Closing the research to practice gap through teacher preparation
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Closing the Research-to-Practice Gap through Teacher Preparation. Marcy Stein, University of Washington Tacoma Diane Kinder, University of Washington Tacoma Bill Rasplica , Franklin Pierce Schools. Overview. Introduction – Project Overview Coursework Fieldwork in Partner Schools

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Closing the research to practice gap through teacher preparation

Closing the Research-to-Practice Gap through Teacher Preparation

Marcy Stein, University of Washington Tacoma

Diane Kinder, University of Washington Tacoma

Bill Rasplica, Franklin Pierce Schools


Overview
Overview Preparation

  • Introduction – Project Overview

    • Coursework

    • Fieldwork in Partner Schools

  • Benefits & challenges for university/school partnerships

  • Barriersto accurate evaluation of teacher preparation programs


Project overview
Project Overview Preparation

325T Grant: Project RTI

Purpose:

This project will review and redesign the existing dual-track teacher certification program at the University of Washington, Tacoma to better prepare, retain, and support highly-qualified special education teachers who will receive dual licensure in general and special education.


Project rti objectives
Project RTI PreparationObjectives

  • Objective 1: Restructure coursework so that all course content is evidence-based and aligns with NCLB, IDEIA, CEC and WA state requirements.

  • Objective 2: Restructure fieldwork to establish a residency program with a [side by side] coaching component to be implemented during the candidate’s initial year of the dual track program.

  • Objective 3: Develop an on-the-job induction program with a mentoring component to be implemented during the candidate’s initial year of teaching [and second year of graduate school].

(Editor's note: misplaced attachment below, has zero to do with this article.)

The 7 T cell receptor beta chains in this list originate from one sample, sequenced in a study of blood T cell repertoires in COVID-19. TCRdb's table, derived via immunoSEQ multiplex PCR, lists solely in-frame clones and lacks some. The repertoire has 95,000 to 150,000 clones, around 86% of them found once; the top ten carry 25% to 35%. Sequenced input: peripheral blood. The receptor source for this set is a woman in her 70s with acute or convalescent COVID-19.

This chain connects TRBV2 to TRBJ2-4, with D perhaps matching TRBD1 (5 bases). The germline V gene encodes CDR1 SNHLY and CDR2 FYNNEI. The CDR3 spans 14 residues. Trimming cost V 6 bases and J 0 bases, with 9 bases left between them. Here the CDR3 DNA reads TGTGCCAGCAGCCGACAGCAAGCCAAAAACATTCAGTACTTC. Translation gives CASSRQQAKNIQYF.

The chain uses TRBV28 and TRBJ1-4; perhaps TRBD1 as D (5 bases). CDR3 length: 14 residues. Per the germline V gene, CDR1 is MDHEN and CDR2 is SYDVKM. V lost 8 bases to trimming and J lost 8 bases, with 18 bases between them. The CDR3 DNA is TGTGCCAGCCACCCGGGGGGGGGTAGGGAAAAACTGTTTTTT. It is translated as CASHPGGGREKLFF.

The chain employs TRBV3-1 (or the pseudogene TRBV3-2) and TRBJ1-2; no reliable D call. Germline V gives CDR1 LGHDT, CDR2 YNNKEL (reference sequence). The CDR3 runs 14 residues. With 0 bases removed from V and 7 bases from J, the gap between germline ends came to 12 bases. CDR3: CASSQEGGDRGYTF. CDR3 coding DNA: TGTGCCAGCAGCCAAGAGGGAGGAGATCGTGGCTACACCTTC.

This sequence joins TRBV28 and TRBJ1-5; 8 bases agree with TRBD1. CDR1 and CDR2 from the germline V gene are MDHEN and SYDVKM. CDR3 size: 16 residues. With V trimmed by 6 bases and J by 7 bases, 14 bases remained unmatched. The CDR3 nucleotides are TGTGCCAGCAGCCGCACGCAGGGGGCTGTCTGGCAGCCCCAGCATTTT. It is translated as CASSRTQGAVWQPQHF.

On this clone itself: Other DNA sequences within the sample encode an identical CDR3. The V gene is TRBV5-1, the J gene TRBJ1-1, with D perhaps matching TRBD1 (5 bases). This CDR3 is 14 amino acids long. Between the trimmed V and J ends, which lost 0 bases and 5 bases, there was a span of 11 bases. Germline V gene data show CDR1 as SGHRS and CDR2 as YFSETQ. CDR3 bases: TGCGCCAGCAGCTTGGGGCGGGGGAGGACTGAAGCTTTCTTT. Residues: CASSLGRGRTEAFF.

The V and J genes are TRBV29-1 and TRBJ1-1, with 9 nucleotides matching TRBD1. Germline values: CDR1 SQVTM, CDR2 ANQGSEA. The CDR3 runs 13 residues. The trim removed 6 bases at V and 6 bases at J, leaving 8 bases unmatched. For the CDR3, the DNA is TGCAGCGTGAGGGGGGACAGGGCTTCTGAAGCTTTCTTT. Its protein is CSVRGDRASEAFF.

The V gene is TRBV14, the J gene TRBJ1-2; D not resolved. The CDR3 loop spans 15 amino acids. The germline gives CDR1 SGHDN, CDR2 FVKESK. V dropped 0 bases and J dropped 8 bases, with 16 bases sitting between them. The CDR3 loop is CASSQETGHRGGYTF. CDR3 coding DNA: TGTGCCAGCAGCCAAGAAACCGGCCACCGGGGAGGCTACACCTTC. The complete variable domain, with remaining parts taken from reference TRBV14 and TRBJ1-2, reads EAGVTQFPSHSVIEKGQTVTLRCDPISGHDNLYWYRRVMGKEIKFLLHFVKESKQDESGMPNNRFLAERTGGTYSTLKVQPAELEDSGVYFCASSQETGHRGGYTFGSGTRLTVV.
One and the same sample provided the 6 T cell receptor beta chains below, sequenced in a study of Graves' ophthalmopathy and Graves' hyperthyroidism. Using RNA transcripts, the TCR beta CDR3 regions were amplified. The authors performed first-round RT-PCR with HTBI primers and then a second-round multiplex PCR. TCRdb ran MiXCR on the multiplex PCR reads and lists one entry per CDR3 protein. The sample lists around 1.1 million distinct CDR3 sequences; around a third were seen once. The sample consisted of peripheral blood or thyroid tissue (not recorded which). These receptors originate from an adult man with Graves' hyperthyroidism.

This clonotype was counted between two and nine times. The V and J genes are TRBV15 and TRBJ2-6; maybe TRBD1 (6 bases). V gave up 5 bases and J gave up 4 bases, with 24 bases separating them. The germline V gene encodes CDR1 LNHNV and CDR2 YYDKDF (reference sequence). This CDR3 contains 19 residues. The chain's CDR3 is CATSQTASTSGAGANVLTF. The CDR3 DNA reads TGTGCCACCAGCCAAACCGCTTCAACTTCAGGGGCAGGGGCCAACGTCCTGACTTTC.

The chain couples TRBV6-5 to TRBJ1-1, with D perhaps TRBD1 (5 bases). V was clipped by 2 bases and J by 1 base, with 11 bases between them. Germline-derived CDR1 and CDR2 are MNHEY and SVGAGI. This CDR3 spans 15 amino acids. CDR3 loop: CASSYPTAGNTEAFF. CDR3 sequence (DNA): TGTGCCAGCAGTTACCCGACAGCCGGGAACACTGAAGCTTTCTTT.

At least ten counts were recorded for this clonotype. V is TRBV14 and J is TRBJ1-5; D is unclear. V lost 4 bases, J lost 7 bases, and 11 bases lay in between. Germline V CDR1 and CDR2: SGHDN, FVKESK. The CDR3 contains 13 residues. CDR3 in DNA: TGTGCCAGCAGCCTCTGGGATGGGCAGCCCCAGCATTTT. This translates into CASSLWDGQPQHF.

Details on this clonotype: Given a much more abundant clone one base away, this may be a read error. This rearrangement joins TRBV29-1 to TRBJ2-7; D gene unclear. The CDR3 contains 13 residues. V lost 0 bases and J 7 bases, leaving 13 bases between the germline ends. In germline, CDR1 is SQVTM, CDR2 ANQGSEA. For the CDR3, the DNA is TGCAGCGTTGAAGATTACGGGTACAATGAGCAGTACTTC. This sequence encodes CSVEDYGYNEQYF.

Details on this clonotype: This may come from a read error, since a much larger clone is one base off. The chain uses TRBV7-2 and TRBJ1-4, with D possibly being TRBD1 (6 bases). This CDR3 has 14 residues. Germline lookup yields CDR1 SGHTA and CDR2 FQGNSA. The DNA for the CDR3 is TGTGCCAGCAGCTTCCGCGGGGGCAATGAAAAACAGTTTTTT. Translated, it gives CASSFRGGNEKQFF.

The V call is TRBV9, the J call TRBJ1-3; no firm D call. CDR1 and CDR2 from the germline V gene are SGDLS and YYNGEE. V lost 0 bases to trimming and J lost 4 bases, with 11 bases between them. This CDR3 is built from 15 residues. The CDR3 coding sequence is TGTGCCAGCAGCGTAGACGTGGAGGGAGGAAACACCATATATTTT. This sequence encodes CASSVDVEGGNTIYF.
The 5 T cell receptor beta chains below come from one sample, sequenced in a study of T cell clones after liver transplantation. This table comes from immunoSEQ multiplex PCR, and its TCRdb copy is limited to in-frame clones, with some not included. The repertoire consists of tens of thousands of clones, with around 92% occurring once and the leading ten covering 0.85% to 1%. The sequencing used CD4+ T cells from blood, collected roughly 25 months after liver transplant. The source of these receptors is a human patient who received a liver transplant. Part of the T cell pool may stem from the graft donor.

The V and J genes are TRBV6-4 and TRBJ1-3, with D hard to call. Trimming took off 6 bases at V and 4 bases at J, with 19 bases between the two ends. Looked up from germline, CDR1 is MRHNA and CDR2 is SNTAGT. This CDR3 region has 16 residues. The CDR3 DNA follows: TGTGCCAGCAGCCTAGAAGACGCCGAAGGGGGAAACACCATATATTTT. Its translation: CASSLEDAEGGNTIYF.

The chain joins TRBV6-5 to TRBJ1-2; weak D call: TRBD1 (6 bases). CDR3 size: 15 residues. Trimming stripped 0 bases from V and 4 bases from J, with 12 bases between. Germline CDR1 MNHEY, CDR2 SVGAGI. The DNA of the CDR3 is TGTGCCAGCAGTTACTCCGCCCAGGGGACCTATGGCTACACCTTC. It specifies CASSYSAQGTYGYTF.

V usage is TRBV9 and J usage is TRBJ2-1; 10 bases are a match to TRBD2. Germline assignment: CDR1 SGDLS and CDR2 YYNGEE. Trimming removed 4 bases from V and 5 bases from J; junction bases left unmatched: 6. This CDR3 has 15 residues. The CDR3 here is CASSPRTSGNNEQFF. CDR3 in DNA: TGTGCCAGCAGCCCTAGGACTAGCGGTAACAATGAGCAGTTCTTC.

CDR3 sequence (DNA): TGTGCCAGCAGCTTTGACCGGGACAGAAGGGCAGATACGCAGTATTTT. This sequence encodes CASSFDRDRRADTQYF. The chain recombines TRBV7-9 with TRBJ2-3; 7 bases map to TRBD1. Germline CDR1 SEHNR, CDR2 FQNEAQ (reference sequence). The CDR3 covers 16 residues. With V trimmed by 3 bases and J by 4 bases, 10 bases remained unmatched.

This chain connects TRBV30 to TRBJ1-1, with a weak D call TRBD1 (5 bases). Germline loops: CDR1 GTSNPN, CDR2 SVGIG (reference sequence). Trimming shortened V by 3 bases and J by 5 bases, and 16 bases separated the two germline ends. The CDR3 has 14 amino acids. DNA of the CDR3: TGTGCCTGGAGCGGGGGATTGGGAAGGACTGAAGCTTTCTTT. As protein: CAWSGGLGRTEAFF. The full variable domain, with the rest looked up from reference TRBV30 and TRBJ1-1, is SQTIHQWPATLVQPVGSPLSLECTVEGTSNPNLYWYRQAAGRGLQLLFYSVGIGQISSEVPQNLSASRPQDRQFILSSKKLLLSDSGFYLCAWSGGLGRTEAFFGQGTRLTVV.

Project rti objectives1
Project RTI PreparationObjectives

  • Objective 4:Design and/or improve technically sound formative and summative evaluations of applicants, teacher candidates, and graduates, including candidate’s implementation of technically sound evaluation of K-8 student performance.

  • Objective 5:Develop collaborative partnerships with The Goodlad Institute for Educational Renewal, other national centers (IRIS), state agencies (OSPI and PSESD), and local school districts including Chief Leschi School.


Teacher preparation for closing the research to practice gap coursework
Teacher Preparation for Closing the Research-to-Practice PreparationGap: Coursework

Initial Changes During Planning Year

  • Course sequence

  • Coordination with EdTPA



Partner schools
Partner Schools Gap:

  • Selection procedure

  • Personnel

  • Organization


Partner school demographics high needs and high a chievement
Partner School Demographics Gap: High Needs and High Achievement


Franklin pierce schools
Franklin Pierce Schools Gap:

  • 7,600 students

    • 8 elementary schools

    • 2 middle schools

    • 2 high schools

    • Alternative programs

  • 72% Receive Free and Reduced Lunch

    • 2 schools with over 90%

  • 30 Languages

  • 30% Mobility Rate

  • 12.2% Receive Special Education Services

  • NO Priority, Focus or Emerging Schools



Moving the indicators
Moving the Indicators Gap:

Fixsen et al. 2005


Percent of 4 th graders in special education meeting reading standard 2009 2013
Percent of 4 Gap: th Graders in Special Education Meeting Reading Standard – 2009-2013


Percent of 4 th graders in special education meeting math standard 2009 2013
Percent of 4 Gap: th Graders in Special Education Meeting Math Standard – 2009-2013


Percent of 4 th graders in special education meeting writing standard 2009 2013
Percent of 4 Gap: th Graders in Special Education Meeting Writing Standard – 2009-2013


Benefits and challenges of university school partnerships
Benefits and Challenges of Gap: University/School Partnerships